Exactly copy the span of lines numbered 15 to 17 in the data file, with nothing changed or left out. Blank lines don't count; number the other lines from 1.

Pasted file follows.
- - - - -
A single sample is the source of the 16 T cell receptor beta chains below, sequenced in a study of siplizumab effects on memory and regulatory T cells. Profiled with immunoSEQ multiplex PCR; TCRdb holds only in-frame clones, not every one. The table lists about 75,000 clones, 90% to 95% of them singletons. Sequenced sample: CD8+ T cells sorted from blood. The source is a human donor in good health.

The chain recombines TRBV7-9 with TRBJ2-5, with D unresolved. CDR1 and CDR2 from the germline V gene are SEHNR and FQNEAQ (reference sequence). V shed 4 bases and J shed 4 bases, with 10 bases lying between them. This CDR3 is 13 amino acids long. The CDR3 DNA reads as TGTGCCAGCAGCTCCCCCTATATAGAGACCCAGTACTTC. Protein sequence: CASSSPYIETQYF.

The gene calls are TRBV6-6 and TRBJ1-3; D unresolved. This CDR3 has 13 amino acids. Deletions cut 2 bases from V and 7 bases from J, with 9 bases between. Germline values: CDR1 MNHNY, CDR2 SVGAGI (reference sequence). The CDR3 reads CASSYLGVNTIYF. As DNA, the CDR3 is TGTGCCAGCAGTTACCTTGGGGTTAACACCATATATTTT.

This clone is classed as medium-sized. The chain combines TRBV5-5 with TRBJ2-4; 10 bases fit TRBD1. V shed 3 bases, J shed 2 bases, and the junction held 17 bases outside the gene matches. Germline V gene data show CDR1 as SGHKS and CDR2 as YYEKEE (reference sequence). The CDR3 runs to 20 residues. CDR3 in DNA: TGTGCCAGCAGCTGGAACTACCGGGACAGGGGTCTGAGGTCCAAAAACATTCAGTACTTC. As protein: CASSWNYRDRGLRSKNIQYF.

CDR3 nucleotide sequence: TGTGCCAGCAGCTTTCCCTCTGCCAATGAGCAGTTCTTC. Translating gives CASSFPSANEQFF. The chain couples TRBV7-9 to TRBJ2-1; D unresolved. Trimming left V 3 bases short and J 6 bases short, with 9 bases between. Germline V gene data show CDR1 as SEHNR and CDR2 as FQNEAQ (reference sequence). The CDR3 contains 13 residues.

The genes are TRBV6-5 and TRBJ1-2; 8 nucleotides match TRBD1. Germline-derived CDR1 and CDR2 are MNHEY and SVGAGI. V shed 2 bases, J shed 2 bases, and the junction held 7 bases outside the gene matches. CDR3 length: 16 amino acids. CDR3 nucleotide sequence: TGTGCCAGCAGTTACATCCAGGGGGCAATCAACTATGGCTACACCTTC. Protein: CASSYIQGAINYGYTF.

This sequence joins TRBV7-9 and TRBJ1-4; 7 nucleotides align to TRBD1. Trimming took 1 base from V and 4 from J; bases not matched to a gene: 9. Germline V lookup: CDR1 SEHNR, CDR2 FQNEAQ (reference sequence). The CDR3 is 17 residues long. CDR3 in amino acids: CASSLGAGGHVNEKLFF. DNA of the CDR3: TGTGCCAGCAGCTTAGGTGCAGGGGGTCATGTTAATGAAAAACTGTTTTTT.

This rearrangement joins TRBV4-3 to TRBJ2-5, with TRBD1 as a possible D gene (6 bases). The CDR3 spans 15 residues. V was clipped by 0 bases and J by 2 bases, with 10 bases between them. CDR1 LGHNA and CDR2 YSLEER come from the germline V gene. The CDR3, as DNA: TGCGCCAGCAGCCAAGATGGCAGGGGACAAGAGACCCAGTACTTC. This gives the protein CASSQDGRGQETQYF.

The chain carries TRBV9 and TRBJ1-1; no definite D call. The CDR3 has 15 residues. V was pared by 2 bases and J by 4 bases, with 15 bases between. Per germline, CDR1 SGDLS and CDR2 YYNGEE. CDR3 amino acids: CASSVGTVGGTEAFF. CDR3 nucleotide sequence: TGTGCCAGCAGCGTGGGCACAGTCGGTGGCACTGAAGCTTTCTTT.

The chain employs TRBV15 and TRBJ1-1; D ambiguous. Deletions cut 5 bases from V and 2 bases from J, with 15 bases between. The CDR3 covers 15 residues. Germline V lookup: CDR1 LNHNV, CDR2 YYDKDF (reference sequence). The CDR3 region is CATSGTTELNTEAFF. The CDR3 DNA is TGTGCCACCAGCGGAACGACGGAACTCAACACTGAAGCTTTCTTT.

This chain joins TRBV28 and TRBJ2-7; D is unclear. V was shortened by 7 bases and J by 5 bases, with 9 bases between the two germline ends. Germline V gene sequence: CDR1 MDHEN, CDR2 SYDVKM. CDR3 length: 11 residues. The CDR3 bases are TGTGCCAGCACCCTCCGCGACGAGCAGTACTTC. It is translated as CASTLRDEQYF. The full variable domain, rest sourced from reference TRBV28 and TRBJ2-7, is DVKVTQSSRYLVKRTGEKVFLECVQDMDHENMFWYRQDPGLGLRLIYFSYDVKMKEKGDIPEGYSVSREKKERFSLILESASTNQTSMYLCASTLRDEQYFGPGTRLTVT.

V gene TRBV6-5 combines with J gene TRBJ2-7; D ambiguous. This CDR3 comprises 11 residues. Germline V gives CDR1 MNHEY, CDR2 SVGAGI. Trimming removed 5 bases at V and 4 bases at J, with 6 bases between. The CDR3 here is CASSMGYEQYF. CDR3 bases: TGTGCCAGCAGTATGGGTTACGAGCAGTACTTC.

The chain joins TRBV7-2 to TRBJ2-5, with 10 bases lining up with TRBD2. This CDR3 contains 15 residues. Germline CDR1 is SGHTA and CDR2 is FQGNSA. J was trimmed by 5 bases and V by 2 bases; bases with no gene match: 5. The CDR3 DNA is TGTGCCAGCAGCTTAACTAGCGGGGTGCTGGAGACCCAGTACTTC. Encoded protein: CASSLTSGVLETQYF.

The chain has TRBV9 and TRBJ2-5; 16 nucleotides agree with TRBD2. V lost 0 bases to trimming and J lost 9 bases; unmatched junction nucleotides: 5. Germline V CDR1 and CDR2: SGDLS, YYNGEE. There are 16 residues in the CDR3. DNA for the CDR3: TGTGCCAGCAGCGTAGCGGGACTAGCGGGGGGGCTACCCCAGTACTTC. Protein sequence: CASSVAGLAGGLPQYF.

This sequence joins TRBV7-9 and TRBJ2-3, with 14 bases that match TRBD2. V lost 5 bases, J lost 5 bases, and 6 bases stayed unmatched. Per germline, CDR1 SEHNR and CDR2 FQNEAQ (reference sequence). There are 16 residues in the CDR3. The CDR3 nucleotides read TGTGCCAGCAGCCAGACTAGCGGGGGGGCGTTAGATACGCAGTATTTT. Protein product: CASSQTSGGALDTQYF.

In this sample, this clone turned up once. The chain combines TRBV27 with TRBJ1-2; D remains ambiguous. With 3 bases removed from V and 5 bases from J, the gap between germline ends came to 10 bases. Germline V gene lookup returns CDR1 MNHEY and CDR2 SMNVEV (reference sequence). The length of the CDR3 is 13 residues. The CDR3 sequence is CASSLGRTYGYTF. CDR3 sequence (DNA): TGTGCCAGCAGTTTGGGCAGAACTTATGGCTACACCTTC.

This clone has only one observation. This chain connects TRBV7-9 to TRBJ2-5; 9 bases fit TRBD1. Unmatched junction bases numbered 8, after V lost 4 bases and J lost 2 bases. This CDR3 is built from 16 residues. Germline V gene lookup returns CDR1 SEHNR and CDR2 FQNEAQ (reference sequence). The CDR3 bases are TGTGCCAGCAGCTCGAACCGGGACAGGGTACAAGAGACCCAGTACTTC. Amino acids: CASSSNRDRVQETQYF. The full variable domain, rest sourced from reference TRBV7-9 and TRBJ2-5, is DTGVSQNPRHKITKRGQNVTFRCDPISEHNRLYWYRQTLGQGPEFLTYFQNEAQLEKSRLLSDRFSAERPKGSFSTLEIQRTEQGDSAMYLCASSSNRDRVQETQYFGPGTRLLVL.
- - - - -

This sequence joins TRBV7-9 and TRBJ2-3, with 14 bases that match TRBD2. V lost 5 bases, J lost 5 bases, and 6 bases stayed unmatched. Per germline, CDR1 SEHNR and CDR2 FQNEAQ (reference sequence). There are 16 residues in the CDR3. The CDR3 nucleotides read TGTGCCAGCAGCCAGACTAGCGGGGGGGCGTTAGATACGCAGTATTTT. Protein product: CASSQTSGGALDTQYF.

In this sample, this clone turned up once. The chain combines TRBV27 with TRBJ1-2; D remains ambiguous. With 3 bases removed from V and 5 bases from J, the gap between germline ends came to 10 bases. Germline V gene lookup returns CDR1 MNHEY and CDR2 SMNVEV (reference sequence). The length of the CDR3 is 13 residues. The CDR3 sequence is CASSLGRTYGYTF. CDR3 sequence (DNA): TGTGCCAGCAGTTTGGGCAGAACTTATGGCTACACCTTC.

This clone has only one observation. This chain connects TRBV7-9 to TRBJ2-5; 9 bases fit TRBD1. Unmatched junction bases numbered 8, after V lost 4 bases and J lost 2 bases. This CDR3 is built from 16 residues. Germline V gene lookup returns CDR1 SEHNR and CDR2 FQNEAQ (reference sequence). The CDR3 bases are TGTGCCAGCAGCTCGAACCGGGACAGGGTACAAGAGACCCAGTACTTC. Amino acids: CASSSNRDRVQETQYF. The full variable domain, rest sourced from reference TRBV7-9 and TRBJ2-5, is DTGVSQNPRHKITKRGQNVTFRCDPISEHNRLYWYRQTLGQGPEFLTYFQNEAQLEKSRLLSDRFSAERPKGSFSTLEIQRTEQGDSAMYLCASSSNRDRVQETQYFGPGTRLLVL.